Thiazole biosynthetic enzyme Thi4 family (IPR002922)

Short name: Thi4_fam

Overlapping homologous superfamilies

Family relationships


Thiamine (vitamin B1) can be synthesised de novo in prokaryotes, plants and fungi. In eukaryotes, THI4 is involved in the biosynthesis of the thiamine precursor thiazole, and is repressed by thiamine [PMID: 7961415].

Archaea harbour structural homologues of both the bacterial (ThiS-ThiF) and eukaryotic (THI4) proteins for thiazole synthesis. Most archaea have homologues that cluster to the THI4 family of proteins, but lack the conserved cysteine residue of the yeast THI4p that is required for sulfur transfer in formation of the thiazole ring. Instead, they have a histidine residue that is well conserved. Initially, these archaeal histidine-cointaining THI4 homologues were reported to convert ribose-1,5-bisphosphate (R15P) into ribulose-1,5-bisphosphate, the substrate of ribulose-1,5-bisphosphate carboxylase/oxygenase (RuBisCO) [PMID: 15375115], but this may not be correct and their function remains unknown [PMID: 25348237]. On the other hand, archaeal THI4 homologues with a conserved catalytic cysteine are linked to thiamine biosynthesis [PMID: 25348237].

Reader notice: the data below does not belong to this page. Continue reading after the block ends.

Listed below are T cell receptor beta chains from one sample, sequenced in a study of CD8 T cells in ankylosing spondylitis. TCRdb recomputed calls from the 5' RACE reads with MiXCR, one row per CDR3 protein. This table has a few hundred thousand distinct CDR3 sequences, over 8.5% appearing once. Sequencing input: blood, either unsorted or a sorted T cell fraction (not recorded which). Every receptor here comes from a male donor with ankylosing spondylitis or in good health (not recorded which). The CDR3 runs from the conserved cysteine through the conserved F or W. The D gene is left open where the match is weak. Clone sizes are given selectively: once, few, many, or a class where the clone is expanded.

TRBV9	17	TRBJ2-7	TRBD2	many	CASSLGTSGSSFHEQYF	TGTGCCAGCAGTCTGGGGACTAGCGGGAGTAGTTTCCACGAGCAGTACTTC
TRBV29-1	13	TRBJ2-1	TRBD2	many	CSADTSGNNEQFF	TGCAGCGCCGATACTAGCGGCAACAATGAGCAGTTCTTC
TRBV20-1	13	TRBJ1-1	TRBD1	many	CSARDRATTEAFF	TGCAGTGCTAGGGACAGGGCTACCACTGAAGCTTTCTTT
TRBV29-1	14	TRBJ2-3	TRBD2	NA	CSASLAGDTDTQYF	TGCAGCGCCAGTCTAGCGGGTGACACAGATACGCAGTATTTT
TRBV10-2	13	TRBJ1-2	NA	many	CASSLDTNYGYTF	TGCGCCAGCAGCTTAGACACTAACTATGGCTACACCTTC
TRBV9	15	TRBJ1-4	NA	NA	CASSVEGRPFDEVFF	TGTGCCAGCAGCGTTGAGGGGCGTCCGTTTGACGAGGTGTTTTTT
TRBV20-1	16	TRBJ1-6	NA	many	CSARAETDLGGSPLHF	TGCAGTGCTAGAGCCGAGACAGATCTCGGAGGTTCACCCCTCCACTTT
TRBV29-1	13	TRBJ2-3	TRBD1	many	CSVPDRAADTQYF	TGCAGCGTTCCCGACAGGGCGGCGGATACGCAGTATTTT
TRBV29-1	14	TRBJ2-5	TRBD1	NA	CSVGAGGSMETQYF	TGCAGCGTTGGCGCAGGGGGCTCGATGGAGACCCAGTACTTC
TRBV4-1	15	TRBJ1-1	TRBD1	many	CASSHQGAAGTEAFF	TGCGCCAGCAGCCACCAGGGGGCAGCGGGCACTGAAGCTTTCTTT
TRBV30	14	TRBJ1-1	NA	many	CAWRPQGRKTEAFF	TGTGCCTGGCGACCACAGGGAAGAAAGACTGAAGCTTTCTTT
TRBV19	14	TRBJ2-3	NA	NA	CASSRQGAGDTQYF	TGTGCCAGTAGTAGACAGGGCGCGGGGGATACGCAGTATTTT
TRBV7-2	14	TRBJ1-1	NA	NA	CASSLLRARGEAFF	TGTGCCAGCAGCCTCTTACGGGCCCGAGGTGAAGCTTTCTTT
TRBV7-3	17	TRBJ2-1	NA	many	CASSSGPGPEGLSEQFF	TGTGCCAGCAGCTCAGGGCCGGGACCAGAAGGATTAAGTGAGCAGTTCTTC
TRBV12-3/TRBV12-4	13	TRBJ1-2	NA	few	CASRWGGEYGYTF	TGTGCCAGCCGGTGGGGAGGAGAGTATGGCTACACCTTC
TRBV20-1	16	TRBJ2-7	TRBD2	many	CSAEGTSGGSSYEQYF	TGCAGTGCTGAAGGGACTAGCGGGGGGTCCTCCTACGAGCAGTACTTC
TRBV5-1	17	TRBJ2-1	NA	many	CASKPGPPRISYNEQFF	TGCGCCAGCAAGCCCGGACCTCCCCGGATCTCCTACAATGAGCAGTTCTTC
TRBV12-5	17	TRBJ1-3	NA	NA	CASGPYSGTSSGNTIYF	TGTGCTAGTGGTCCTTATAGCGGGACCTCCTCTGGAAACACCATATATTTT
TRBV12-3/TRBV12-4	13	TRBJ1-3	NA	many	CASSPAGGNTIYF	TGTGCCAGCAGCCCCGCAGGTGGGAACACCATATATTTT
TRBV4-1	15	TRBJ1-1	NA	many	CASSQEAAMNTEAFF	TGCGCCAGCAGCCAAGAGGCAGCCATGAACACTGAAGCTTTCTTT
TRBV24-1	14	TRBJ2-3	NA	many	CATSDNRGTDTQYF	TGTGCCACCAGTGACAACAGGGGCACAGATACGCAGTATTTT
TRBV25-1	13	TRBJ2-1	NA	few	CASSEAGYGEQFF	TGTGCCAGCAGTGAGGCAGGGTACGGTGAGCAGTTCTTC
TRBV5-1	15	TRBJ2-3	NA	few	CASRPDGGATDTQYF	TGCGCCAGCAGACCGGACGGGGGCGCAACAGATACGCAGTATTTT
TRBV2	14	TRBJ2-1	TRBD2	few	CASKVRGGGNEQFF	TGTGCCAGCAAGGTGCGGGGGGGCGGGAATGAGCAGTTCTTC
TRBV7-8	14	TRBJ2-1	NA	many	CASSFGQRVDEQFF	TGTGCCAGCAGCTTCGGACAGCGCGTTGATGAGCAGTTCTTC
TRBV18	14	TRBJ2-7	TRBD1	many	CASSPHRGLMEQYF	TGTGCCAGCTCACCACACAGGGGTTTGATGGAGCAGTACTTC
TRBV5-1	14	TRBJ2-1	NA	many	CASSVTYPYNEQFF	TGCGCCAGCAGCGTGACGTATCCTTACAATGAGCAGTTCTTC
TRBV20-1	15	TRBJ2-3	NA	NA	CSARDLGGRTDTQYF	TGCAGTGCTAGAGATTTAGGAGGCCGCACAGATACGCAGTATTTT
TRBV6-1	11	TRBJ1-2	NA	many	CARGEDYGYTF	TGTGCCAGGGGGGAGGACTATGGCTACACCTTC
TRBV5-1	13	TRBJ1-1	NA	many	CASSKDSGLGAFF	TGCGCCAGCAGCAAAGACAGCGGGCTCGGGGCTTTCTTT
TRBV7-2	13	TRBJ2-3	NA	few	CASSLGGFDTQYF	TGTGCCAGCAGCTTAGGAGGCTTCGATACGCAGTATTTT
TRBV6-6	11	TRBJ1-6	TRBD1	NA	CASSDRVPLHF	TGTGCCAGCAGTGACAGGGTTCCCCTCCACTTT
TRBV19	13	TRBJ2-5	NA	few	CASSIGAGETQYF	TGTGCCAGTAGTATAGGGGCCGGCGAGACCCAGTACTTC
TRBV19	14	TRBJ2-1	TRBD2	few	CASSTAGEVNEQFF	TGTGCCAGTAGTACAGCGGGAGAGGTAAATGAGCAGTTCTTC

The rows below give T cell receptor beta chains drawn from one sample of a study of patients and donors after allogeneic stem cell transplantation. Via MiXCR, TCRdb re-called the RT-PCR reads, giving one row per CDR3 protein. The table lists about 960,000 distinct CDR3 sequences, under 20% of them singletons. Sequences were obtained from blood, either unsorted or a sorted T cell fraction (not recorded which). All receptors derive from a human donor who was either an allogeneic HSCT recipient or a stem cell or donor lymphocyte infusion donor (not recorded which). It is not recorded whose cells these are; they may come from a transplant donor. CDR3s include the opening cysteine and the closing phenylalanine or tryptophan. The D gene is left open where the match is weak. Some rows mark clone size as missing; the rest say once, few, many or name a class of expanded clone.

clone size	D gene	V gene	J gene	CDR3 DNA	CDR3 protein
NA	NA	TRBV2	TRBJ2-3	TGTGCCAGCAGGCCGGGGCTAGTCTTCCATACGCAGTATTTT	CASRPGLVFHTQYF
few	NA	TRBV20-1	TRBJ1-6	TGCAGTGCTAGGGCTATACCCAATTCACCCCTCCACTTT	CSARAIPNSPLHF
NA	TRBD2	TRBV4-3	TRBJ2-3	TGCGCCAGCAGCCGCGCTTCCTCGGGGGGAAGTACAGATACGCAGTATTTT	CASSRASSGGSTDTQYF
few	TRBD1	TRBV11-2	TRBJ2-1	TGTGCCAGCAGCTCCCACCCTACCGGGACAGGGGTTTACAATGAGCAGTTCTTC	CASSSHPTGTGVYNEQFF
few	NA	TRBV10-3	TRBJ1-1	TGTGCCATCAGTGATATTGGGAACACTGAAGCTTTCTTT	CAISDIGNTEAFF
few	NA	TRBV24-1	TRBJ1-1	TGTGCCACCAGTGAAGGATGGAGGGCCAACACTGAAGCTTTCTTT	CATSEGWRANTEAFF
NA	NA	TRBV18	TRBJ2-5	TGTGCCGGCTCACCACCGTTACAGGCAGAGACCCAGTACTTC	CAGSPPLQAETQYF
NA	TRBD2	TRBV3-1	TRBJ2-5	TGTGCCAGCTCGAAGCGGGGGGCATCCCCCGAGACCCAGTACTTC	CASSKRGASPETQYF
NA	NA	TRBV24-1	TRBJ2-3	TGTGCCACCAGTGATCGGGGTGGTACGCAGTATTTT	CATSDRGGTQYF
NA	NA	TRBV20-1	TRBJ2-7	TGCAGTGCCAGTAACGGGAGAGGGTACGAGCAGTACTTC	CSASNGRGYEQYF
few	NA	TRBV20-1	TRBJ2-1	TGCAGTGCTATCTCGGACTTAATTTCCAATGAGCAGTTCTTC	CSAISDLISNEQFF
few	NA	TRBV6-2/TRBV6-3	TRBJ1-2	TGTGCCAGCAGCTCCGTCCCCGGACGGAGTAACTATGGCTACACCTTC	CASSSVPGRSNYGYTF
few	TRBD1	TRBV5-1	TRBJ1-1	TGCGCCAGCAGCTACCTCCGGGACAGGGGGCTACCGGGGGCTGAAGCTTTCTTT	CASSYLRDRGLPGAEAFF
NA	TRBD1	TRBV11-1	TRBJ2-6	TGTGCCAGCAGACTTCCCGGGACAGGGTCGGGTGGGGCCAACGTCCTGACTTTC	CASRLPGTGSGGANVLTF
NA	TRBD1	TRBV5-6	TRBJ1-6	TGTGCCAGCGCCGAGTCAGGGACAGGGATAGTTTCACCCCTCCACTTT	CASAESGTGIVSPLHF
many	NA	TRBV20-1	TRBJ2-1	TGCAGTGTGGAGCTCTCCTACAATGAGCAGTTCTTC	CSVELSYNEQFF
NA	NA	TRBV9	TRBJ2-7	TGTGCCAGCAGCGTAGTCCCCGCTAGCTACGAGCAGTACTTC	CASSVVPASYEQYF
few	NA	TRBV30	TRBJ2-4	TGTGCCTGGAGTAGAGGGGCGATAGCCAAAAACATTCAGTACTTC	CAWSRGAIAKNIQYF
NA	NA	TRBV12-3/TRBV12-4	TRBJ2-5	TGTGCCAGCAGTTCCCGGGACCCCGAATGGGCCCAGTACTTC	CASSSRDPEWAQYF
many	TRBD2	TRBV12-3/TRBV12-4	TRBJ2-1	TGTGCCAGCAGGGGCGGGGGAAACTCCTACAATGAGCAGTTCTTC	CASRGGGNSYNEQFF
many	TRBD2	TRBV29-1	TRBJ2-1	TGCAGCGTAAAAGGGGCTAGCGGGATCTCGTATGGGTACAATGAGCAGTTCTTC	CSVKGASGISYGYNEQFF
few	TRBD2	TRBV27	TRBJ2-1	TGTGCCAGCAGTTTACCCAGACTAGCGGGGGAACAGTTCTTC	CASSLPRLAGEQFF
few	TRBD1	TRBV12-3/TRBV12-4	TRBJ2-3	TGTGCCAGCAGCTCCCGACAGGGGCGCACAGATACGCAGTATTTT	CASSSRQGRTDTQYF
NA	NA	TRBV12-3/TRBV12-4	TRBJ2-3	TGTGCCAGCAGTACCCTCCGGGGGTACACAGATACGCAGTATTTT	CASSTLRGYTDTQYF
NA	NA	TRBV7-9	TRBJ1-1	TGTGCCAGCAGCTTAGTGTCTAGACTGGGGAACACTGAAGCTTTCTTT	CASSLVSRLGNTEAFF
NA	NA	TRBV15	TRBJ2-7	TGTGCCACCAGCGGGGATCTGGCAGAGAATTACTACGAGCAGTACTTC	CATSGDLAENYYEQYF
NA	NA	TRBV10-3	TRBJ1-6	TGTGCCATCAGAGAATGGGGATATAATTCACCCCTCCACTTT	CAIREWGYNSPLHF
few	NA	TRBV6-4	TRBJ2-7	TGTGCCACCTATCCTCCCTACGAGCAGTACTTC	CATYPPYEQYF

This family is represented by THI4 and also includes chloroplastic thiamine thiazole synthase Thi1 [PMID: 8541506, PMID: 16912043] and prokaryotic proteins.

Contributing signatures

Signatures from InterPro member databases are used to construct an entry.